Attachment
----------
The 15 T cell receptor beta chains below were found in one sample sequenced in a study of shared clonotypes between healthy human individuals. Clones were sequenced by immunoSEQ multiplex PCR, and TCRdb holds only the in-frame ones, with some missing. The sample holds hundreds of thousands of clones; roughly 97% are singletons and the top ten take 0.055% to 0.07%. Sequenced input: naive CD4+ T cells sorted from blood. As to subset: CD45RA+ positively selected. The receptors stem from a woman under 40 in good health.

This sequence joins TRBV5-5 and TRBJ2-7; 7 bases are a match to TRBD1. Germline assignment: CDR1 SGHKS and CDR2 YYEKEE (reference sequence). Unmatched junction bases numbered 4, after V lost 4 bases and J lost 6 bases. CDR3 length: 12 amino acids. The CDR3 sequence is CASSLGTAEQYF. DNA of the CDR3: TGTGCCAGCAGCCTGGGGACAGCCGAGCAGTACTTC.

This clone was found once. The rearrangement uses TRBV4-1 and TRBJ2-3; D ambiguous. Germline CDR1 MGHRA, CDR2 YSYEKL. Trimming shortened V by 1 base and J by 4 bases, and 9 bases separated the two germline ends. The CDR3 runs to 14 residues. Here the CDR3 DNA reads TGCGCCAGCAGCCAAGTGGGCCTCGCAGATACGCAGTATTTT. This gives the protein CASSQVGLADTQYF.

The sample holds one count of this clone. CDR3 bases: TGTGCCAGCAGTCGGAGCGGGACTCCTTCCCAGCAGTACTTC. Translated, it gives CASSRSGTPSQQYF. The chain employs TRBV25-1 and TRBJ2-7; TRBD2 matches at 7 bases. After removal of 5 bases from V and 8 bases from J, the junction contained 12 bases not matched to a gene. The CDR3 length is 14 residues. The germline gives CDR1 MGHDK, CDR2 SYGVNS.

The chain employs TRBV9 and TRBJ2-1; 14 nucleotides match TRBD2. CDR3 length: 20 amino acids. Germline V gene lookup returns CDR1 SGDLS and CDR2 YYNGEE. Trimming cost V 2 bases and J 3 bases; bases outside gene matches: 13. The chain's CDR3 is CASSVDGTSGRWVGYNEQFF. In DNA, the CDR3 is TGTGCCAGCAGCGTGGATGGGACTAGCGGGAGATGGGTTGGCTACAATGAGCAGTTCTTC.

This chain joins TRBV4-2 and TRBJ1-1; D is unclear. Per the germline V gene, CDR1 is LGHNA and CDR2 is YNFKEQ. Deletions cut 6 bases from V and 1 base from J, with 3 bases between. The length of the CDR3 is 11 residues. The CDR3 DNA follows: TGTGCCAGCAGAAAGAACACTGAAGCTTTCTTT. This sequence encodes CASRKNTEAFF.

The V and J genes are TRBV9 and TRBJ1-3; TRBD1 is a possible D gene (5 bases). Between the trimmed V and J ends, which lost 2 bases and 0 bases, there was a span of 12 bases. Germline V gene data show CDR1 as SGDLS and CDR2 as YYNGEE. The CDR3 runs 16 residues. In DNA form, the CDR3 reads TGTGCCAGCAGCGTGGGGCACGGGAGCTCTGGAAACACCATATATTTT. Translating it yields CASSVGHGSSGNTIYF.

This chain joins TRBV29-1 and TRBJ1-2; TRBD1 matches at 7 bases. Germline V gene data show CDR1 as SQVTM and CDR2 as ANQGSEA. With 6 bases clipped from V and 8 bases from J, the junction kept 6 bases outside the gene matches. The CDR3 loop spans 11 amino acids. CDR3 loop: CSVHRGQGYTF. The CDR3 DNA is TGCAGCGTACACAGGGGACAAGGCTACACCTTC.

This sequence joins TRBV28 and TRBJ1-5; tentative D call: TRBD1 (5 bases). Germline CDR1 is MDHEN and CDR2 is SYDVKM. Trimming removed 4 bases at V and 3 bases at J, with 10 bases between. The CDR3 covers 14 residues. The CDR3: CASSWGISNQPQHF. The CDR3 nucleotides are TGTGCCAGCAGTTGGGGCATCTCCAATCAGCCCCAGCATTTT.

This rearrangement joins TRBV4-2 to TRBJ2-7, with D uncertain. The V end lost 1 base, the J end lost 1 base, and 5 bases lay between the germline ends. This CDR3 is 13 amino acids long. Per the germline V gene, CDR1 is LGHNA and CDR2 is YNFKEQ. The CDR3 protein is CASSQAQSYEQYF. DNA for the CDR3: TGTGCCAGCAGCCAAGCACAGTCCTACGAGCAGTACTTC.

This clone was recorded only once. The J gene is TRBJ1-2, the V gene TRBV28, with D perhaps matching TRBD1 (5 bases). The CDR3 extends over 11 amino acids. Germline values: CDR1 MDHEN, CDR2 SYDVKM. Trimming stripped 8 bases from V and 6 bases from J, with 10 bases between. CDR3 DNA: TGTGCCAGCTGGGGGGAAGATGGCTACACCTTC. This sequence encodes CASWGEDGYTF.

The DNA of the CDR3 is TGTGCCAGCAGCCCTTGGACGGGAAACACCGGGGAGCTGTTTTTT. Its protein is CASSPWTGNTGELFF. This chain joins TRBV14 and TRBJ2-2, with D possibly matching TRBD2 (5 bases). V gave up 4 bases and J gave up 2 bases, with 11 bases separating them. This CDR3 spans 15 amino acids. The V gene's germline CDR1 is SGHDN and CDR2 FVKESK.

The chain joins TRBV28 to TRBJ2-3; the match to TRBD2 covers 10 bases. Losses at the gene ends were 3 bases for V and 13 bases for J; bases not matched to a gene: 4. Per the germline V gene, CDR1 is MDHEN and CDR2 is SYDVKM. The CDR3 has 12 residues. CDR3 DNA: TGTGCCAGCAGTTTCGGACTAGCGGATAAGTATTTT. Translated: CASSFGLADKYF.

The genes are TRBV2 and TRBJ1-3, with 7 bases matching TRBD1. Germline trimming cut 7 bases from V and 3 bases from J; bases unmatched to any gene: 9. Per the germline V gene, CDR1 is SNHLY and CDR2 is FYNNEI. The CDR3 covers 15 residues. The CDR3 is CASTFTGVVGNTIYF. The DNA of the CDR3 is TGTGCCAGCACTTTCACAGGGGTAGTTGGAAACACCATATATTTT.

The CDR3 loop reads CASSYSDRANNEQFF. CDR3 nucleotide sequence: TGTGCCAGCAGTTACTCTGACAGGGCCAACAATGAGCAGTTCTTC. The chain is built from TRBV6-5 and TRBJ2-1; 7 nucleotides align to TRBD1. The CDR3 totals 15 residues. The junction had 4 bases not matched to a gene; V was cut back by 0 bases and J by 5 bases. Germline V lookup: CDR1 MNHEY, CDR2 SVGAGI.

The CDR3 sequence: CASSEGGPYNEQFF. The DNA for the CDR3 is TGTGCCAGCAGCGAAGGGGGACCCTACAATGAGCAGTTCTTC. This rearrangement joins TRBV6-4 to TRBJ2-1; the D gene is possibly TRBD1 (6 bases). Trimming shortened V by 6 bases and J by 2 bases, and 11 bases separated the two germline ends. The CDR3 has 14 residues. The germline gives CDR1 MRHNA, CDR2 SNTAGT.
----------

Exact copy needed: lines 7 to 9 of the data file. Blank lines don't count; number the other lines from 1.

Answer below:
The V and J genes are TRBV9 and TRBJ1-3; TRBD1 is a possible D gene (5 bases). Between the trimmed V and J ends, which lost 2 bases and 0 bases, there was a span of 12 bases. Germline V gene data show CDR1 as SGDLS and CDR2 as YYNGEE. The CDR3 runs 16 residues. In DNA form, the CDR3 reads TGTGCCAGCAGCGTGGGGCACGGGAGCTCTGGAAACACCATATATTTT. Translating it yields CASSVGHGSSGNTIYF.

This chain joins TRBV29-1 and TRBJ1-2; TRBD1 matches at 7 bases. Germline V gene data show CDR1 as SQVTM and CDR2 as ANQGSEA. With 6 bases clipped from V and 8 bases from J, the junction kept 6 bases outside the gene matches. The CDR3 loop spans 11 amino acids. CDR3 loop: CSVHRGQGYTF. The CDR3 DNA is TGCAGCGTACACAGGGGACAAGGCTACACCTTC.

This sequence joins TRBV28 and TRBJ1-5; tentative D call: TRBD1 (5 bases). Germline CDR1 is MDHEN and CDR2 is SYDVKM. Trimming removed 4 bases at V and 3 bases at J, with 10 bases between. The CDR3 covers 14 residues. The CDR3: CASSWGISNQPQHF. The CDR3 nucleotides are TGTGCCAGCAGTTGGGGCATCTCCAATCAGCCCCAGCATTTT.